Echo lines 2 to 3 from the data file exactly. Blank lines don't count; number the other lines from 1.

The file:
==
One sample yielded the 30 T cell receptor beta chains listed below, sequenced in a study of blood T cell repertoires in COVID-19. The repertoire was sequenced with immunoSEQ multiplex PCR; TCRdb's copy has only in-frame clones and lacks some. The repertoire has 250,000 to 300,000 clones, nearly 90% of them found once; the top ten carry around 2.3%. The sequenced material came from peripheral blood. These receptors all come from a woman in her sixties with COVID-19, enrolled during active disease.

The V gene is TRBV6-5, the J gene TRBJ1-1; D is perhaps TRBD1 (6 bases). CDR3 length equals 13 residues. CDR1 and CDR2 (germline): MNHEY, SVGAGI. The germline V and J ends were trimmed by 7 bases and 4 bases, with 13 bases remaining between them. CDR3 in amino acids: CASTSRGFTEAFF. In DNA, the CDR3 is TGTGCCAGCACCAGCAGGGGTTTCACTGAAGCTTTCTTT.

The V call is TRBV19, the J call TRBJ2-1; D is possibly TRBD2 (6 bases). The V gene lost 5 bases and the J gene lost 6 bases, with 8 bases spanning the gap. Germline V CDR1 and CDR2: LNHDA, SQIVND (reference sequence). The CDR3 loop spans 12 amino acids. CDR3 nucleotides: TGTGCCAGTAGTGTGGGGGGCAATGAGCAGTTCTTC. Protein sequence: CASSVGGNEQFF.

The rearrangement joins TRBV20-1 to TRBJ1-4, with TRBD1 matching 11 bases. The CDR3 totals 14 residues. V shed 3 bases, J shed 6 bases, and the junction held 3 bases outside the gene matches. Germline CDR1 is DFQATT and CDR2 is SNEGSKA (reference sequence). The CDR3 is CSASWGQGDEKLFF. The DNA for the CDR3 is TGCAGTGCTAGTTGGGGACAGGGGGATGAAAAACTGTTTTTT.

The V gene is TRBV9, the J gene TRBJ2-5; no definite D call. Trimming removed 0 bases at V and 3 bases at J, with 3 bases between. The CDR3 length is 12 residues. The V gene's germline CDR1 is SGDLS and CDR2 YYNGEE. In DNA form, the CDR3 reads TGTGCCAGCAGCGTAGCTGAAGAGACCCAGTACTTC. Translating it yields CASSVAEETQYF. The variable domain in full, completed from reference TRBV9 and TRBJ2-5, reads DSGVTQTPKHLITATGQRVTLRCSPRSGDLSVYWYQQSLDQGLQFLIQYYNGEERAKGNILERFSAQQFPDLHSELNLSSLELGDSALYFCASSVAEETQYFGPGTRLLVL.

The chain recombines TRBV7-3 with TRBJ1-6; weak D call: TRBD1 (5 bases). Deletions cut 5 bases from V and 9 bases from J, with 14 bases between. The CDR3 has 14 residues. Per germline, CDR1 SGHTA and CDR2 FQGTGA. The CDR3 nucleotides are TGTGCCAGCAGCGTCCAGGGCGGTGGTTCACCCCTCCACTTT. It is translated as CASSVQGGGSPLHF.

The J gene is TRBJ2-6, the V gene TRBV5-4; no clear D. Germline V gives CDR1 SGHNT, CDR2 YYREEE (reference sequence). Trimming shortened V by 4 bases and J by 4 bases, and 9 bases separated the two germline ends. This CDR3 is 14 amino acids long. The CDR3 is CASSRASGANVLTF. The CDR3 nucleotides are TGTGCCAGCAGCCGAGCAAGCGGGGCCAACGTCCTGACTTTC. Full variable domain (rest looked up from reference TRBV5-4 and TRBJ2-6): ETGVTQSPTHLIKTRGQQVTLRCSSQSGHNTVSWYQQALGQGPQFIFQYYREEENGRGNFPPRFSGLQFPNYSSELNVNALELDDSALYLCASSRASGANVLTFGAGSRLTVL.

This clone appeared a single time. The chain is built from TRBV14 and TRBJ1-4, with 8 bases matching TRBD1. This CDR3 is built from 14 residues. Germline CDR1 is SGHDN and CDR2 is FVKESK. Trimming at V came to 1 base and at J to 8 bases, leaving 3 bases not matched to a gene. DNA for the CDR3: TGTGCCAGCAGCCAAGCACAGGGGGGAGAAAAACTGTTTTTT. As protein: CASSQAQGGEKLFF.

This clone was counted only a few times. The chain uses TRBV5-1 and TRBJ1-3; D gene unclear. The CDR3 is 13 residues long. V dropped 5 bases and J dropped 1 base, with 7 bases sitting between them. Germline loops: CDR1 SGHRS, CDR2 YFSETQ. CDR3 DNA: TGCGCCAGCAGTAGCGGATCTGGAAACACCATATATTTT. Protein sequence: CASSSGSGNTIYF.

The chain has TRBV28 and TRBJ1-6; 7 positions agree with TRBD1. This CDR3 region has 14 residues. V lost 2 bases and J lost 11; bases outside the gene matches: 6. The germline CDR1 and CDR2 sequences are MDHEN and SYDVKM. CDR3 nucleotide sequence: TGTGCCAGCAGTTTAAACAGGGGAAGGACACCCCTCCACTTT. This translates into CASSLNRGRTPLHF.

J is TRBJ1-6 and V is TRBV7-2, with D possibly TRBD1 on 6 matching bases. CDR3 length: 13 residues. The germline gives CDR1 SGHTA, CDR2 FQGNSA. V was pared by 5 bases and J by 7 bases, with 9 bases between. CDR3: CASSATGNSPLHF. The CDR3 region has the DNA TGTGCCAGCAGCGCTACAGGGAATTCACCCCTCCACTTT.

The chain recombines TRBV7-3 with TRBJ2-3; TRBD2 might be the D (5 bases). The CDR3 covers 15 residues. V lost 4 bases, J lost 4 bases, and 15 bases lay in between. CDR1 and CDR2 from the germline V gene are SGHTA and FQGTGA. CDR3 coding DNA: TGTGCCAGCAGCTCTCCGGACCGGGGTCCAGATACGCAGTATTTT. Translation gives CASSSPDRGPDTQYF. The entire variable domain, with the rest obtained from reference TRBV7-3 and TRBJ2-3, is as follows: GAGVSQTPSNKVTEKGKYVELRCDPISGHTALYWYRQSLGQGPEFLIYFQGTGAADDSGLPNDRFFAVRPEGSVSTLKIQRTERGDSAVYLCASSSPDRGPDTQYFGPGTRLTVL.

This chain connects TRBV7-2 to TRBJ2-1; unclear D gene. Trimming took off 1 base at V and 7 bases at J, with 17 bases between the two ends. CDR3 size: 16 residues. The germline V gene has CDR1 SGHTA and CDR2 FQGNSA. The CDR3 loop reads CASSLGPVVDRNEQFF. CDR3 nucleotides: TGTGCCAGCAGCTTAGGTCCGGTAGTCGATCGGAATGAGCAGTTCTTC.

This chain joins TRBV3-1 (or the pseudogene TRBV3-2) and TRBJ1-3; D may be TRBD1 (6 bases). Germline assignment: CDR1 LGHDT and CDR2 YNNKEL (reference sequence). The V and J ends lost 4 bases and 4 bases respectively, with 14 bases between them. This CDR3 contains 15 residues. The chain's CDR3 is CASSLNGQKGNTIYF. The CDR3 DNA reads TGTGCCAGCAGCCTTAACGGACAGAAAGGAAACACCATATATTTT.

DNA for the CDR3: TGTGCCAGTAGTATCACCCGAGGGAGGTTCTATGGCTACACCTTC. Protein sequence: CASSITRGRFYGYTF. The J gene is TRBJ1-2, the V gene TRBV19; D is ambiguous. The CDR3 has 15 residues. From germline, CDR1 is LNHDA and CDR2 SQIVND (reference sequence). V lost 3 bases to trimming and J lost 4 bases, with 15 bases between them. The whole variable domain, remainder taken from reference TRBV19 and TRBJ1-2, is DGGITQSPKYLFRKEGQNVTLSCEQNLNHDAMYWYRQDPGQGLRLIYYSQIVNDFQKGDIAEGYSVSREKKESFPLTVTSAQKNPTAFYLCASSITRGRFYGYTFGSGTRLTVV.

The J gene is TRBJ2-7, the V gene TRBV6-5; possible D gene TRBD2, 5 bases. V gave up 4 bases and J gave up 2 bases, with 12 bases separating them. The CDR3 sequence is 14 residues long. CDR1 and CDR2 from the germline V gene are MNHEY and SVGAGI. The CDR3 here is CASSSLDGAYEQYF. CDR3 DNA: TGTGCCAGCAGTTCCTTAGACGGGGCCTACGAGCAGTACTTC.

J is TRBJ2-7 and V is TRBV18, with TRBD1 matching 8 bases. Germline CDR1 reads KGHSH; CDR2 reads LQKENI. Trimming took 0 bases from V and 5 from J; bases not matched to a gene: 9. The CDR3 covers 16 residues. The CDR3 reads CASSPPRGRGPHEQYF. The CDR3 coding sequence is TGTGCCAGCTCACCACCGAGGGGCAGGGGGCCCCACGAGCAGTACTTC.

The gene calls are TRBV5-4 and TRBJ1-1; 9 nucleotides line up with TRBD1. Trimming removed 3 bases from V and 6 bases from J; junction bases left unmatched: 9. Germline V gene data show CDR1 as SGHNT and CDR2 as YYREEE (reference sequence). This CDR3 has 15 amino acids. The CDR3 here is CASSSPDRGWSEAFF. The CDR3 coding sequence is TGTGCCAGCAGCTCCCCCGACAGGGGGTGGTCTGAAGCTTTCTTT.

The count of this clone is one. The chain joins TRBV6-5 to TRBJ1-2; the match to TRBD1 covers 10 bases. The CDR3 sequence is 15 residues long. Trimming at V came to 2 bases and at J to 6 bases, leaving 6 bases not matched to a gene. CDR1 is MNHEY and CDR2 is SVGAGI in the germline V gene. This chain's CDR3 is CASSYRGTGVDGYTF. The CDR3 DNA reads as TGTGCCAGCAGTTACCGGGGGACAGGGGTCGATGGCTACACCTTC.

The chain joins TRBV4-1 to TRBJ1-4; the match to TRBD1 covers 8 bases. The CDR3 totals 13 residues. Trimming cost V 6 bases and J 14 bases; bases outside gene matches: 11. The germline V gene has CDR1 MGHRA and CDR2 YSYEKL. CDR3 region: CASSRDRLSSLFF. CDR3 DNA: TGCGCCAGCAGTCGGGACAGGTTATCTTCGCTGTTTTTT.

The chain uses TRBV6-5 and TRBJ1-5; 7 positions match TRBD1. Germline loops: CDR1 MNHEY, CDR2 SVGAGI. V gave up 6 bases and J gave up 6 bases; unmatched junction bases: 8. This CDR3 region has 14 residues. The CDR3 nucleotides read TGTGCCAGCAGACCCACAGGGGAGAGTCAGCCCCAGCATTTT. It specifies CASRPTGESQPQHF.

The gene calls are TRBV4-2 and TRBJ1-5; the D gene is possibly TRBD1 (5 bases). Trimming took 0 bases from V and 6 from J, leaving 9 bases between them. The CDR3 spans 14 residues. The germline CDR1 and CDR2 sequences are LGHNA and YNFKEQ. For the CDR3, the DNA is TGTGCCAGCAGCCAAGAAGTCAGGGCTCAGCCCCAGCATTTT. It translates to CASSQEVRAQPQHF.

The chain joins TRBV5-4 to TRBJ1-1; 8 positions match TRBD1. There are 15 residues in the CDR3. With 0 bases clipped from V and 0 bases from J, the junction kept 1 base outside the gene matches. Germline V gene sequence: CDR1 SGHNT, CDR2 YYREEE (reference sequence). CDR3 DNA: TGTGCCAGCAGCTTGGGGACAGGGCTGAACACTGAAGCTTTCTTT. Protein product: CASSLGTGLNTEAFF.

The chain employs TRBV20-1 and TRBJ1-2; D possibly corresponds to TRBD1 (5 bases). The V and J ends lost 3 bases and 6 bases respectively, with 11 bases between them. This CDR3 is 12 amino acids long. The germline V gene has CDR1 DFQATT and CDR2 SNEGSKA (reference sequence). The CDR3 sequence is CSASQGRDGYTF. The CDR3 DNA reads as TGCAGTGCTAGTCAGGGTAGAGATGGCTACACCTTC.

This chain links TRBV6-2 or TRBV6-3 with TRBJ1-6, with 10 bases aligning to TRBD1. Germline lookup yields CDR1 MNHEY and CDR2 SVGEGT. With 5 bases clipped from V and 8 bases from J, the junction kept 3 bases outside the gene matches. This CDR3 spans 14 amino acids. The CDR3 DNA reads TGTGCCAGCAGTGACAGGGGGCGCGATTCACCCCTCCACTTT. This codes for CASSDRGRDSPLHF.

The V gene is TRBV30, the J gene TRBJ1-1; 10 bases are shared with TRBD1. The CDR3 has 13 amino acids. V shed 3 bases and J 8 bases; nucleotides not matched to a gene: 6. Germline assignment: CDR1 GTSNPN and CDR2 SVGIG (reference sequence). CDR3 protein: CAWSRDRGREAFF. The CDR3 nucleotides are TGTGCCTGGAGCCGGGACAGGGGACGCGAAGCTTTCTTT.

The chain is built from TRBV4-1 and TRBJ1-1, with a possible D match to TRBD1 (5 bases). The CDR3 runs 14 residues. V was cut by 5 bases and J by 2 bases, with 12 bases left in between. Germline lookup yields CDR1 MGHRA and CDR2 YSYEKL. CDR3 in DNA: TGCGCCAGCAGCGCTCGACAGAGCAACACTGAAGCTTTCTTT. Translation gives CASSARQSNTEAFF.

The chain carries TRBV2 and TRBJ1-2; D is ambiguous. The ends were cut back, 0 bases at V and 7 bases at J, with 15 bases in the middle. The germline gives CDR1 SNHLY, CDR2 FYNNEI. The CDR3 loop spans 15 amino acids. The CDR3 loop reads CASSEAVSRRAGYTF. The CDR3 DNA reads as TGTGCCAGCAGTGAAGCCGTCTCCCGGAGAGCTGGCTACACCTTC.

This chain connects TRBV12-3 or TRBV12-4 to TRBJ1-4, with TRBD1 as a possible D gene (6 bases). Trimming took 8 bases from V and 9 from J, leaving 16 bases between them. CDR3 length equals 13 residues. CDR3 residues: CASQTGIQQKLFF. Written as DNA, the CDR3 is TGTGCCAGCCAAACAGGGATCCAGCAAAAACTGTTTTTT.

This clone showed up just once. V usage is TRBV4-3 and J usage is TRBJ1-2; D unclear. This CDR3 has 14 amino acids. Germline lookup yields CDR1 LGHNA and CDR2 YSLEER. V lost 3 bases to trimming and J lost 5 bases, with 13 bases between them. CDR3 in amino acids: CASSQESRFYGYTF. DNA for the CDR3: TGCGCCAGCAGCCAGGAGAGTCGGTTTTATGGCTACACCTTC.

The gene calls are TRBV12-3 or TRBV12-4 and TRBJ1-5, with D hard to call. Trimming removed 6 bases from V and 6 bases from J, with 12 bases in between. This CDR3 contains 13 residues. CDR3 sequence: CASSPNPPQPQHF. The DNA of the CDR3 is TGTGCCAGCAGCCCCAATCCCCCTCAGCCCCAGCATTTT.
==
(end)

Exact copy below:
The V gene is TRBV6-5, the J gene TRBJ1-1; D is perhaps TRBD1 (6 bases). CDR3 length equals 13 residues. CDR1 and CDR2 (germline): MNHEY, SVGAGI. The germline V and J ends were trimmed by 7 bases and 4 bases, with 13 bases remaining between them. CDR3 in amino acids: CASTSRGFTEAFF. In DNA, the CDR3 is TGTGCCAGCACCAGCAGGGGTTTCACTGAAGCTTTCTTT.

The V call is TRBV19, the J call TRBJ2-1; D is possibly TRBD2 (6 bases). The V gene lost 5 bases and the J gene lost 6 bases, with 8 bases spanning the gap. Germline V CDR1 and CDR2: LNHDA, SQIVND (reference sequence). The CDR3 loop spans 12 amino acids. CDR3 nucleotides: TGTGCCAGTAGTGTGGGGGGCAATGAGCAGTTCTTC. Protein sequence: CASSVGGNEQFF.